Hashimoto’s disease is a condition in which your immune system attacks your thyroid, a small gland at the base of the neck below your Adam’s apple. This throws the body’s functioning haywire as the thyroid gland – a part of the endocrine system – needs to be in top working order. The gland produces hormones that coordinate many of your body’s activities.

The resulting inflammation, known as chronic lymphocytic thyroiditis, affects the functioning of the thyroid gland, which is not able to produce the thyroid hormone. The underactive thyroid gland signifies a condition known as hypothyroidism. How does Hashimoto’s differ from hypothyroidism? Hypothyroidism is a state of sluggish thyroid function and metabolism while Hashimoto’s is an autoimmune disease process that can result in symptoms of hypothyroidism.

Hashimoto’s disease mainly affects middle-aged women but also can occur in men and women of any age and in children.

A drop in the thyroid production leads to lower energy levels. A person with this condition is prone to weight gain due to the slow metabolism. So it is essential to make a balanced healthy diet and exercise a part of the lifestyle.  Since the immune system has been compromised, it is essential to eat lots of fibre-rich and colourful vegetables and fruits. Eat small frequent meals to improve metabolism. Opt for a suitable physical activity to control weight gain, which is inevitable in this condition. Medications like steroids given as part of treatment also cause weight gain. And we all know that weight gain is a major risk factor for many non-communicable diseases. So eating healthy and exercising are a must.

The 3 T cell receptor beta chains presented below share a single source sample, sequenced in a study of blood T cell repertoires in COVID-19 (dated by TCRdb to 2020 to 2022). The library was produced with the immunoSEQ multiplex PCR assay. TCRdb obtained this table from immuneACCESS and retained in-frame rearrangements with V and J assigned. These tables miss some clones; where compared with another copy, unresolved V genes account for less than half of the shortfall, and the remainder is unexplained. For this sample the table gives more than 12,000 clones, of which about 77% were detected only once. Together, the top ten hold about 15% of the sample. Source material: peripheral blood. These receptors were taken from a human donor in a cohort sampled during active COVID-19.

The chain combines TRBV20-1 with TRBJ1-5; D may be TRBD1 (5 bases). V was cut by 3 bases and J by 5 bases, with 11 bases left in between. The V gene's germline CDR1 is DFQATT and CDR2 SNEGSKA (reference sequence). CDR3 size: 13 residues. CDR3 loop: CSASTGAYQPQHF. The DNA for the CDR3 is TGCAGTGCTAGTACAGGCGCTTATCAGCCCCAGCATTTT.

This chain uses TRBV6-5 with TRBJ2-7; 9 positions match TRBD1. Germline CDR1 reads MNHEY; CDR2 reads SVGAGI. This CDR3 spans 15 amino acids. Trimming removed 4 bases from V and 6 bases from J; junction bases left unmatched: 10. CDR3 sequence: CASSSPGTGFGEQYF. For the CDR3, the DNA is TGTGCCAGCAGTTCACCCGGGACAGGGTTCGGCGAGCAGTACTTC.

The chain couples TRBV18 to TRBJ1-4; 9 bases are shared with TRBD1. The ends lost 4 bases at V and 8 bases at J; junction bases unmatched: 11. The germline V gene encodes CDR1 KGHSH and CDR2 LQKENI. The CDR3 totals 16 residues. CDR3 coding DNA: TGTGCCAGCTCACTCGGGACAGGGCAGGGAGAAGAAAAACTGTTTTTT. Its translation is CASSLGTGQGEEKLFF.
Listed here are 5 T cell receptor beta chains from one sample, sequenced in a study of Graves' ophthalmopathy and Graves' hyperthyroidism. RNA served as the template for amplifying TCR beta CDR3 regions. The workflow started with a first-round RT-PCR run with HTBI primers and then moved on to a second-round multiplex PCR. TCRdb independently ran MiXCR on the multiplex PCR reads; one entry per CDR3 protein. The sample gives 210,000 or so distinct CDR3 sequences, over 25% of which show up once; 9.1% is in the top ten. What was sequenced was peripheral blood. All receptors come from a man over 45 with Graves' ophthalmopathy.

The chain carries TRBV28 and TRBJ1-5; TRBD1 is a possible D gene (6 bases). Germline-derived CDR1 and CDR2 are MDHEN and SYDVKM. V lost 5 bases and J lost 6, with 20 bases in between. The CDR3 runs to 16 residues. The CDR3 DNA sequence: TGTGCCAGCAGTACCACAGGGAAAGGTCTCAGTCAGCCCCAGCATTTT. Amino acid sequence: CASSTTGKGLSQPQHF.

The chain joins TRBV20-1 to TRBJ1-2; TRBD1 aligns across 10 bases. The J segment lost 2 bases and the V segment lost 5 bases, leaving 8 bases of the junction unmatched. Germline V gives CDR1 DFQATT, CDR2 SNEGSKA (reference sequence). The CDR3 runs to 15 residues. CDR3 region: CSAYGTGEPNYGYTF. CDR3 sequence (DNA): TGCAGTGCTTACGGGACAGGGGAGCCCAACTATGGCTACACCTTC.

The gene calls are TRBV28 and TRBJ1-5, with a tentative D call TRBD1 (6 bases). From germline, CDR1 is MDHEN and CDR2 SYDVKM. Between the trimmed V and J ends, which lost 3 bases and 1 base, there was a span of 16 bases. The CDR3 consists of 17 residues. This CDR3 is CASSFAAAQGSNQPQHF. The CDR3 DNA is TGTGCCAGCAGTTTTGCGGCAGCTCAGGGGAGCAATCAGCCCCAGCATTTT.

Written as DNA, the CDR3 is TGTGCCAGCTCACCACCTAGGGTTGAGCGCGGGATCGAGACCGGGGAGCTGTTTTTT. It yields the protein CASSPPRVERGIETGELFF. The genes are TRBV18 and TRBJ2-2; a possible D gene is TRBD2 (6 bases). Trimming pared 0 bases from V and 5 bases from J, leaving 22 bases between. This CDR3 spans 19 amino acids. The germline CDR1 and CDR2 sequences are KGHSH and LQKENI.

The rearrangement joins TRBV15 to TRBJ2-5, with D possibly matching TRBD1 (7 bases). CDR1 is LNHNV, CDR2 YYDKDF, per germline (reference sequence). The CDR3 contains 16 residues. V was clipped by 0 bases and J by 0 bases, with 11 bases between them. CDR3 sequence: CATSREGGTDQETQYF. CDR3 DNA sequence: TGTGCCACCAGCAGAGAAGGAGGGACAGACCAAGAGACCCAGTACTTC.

hashimoto disease diet

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Written by R. Kalpana

R. Kalpana

Nutritionists have a role to play that goes beyond mere meal-planning, says Kalpana, who believes she can motivate others to stay on the path towards a healthier life. A certified dietician with a PhD from SPMVV University, she is a Mary C Jacob Award-winner for Merit in Physiology from Madras University and has worked across various hospitals as well as nutrition clinics. She has been published both nationally and internationally in various science and health journals and writes regular health blogs for Sify. At home, Kalpana tracks her family’s food choices – she ensures that they follow a healthy lifestyle – and she believes she can help HealthifyMe users to do the same. People who really want to change the way they eat will see success, she claims, of the opinion that nutrition, lifestyle and behavioural changes can be transformative only in tandem. Eat good food, to your heart’s content, but ensure you also exercise are fundas she urges you to follow.

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